DoNotPay will let you know if you need to bring any paperwork or substantial evidence to your court date.

Washington Post covers DNP and enabling people to sue companies like AT&T in small claims court

Sue AT&T for throttling

You can sue AT&T in small claims court for throttling with your phone plan. One AT&T customer in California sued the company in small claims after AT&T sold him an unlimited data plan that was subjected to dial-up speeds of as little as 13 minutes of Netflix in one month. The customer argued his case with a statement that AT&T representatives recommended he upgrade his account that would have guaranteed an unthrottled experience, but the service he signed up for was throttled, making him pay more for unreliable service. The customer won with an $850 settlement.

Sue AT&T for breach of contract

You can sue AT&T for a breach of contract in small claims court. In order to sue AT&T, you should have as much proof of breach of contract as possible. This can include phone logs, a copy of your contract, and bill statements. Make sure you follow the steps listed above for a quick and easy way to sue AT&T with DoNotPay.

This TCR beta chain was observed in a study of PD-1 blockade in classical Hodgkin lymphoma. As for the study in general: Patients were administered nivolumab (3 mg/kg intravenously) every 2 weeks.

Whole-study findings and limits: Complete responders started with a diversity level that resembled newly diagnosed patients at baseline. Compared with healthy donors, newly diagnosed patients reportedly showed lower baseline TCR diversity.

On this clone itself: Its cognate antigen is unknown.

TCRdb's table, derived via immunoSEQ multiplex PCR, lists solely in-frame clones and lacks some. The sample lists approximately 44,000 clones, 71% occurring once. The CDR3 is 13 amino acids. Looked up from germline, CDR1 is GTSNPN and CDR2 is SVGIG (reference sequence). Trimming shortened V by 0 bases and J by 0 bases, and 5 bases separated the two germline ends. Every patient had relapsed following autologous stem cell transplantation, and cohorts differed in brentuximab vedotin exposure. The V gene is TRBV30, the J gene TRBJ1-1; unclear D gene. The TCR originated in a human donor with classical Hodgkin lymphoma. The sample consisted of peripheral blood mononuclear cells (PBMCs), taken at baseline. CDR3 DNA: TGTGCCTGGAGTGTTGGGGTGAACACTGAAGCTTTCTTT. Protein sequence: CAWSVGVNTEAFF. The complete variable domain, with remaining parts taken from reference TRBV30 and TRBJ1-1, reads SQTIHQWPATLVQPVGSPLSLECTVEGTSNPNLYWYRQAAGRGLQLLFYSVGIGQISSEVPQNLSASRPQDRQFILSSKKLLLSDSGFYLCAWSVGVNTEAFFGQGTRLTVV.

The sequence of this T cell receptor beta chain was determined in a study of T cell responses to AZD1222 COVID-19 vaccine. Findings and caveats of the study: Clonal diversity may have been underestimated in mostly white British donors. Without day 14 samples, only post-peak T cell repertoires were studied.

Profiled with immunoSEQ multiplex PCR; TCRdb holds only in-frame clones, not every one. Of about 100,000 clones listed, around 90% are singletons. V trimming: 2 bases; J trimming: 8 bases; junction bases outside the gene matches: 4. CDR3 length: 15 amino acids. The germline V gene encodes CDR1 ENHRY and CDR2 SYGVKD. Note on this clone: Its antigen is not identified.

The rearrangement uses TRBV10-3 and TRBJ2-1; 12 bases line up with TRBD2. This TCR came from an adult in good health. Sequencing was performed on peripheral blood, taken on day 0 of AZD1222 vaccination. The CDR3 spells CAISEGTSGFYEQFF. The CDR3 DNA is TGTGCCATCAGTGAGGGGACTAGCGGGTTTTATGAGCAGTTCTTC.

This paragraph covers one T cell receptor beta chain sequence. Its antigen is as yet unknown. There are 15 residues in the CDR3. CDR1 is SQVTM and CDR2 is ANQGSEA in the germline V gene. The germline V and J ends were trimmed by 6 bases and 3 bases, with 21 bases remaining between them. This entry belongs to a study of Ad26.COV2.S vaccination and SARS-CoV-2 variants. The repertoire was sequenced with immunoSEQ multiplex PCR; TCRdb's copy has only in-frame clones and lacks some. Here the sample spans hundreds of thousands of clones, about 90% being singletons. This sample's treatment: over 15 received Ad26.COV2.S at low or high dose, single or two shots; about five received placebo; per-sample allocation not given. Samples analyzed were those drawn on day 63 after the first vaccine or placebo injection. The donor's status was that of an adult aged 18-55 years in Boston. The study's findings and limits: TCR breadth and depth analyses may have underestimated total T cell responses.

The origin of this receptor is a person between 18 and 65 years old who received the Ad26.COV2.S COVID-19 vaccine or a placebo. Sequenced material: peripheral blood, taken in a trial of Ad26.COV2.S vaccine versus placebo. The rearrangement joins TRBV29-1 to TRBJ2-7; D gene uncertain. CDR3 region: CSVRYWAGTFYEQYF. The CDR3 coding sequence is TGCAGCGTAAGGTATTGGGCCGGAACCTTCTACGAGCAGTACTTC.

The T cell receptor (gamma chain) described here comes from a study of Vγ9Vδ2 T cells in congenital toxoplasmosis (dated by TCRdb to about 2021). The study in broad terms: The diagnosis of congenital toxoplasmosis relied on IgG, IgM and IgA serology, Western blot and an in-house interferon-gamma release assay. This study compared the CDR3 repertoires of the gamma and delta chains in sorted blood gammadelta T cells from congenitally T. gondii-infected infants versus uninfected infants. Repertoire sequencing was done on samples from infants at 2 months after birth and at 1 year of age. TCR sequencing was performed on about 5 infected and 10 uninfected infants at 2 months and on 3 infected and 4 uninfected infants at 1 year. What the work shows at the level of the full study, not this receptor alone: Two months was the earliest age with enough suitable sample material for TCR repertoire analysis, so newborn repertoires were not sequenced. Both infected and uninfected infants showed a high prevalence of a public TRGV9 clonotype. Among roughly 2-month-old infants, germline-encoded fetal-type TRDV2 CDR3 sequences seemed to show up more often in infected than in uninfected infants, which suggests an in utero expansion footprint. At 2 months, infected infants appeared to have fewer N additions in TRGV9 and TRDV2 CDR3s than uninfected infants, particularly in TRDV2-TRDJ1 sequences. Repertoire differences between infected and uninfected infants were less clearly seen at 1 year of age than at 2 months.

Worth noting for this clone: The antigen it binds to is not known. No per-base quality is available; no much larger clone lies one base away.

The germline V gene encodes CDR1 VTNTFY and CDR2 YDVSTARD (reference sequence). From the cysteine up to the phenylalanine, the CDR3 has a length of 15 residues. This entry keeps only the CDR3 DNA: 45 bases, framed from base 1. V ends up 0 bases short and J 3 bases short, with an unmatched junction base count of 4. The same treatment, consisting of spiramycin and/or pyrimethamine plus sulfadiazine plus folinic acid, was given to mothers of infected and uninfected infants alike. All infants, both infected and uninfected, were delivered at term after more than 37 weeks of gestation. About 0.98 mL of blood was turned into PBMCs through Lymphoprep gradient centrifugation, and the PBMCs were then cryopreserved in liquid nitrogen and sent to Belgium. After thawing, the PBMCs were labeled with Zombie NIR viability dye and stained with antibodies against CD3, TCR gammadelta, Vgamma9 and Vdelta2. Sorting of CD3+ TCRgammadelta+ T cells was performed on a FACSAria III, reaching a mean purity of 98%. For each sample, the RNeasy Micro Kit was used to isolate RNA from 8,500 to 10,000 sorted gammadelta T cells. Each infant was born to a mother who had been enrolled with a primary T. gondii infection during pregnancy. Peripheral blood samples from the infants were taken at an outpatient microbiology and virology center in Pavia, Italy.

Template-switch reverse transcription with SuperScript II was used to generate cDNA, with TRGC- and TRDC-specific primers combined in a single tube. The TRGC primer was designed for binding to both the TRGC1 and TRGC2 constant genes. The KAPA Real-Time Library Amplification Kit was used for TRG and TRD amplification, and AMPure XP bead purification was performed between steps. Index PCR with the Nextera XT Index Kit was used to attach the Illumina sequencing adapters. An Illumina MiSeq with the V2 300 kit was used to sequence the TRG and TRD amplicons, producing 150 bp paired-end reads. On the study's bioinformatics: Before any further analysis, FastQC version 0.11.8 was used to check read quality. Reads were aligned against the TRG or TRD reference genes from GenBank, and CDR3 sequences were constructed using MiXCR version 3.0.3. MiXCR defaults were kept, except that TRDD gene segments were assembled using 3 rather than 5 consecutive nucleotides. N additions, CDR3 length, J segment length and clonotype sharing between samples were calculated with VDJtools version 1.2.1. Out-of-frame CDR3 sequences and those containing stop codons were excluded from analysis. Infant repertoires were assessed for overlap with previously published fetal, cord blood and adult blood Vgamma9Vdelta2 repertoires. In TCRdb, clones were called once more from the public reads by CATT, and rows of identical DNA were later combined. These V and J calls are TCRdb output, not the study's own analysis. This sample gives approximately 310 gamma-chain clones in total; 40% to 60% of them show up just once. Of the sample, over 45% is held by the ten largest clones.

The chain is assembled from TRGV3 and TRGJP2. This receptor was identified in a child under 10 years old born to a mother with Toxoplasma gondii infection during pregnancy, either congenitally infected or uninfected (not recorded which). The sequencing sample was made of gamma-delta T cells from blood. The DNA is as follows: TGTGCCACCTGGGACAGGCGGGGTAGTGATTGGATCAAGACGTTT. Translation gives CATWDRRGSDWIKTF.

Some examples of a breach of contract include:

  1. AT&T charging you more than your agreed payment
  2. AT&T not providing service you signed up for 
  3. If AT&T notifies you that the terms of your agreement will not be completed
  4. AT&T changing a plan you are paying for without consent

Sue AT&T for overcharging

You can sue AT&T for overcharging in small claims court, according to the company’s website. If you want to sue for overcharging, keep a copy of your contract with AT&T and your bill statements for proof. Some customers have been charged twice than initially agreed upon, which makes a good case for small claims court.

Read this thread for discussion about how AT&T has overcharged customers.

Suing ATT for unreliable service

You may be able to sue AT&T for not receiving the service quality you signed up for. If you want to take AT&T to small claims court over this issue, but it’s likely your request may be resolved with a demand letter.

In order to provide substantial evidence for this claim, you will need a copy of your contract, copies of your bills, and proof of your limited service. You can also download DoNotPay on your iPhone or web browser to help you prepare physical evidence for your case on your court date. All of DoNotPay’s services are absolutely free.

Suing ATT for identity theft

Identify theft involves an unauthorized person using your personal information to illegally purchase services under your name and billing information. Due to the large, and underpaid workforce of wireless carriers, often times this may be done by an employee of the company themselves.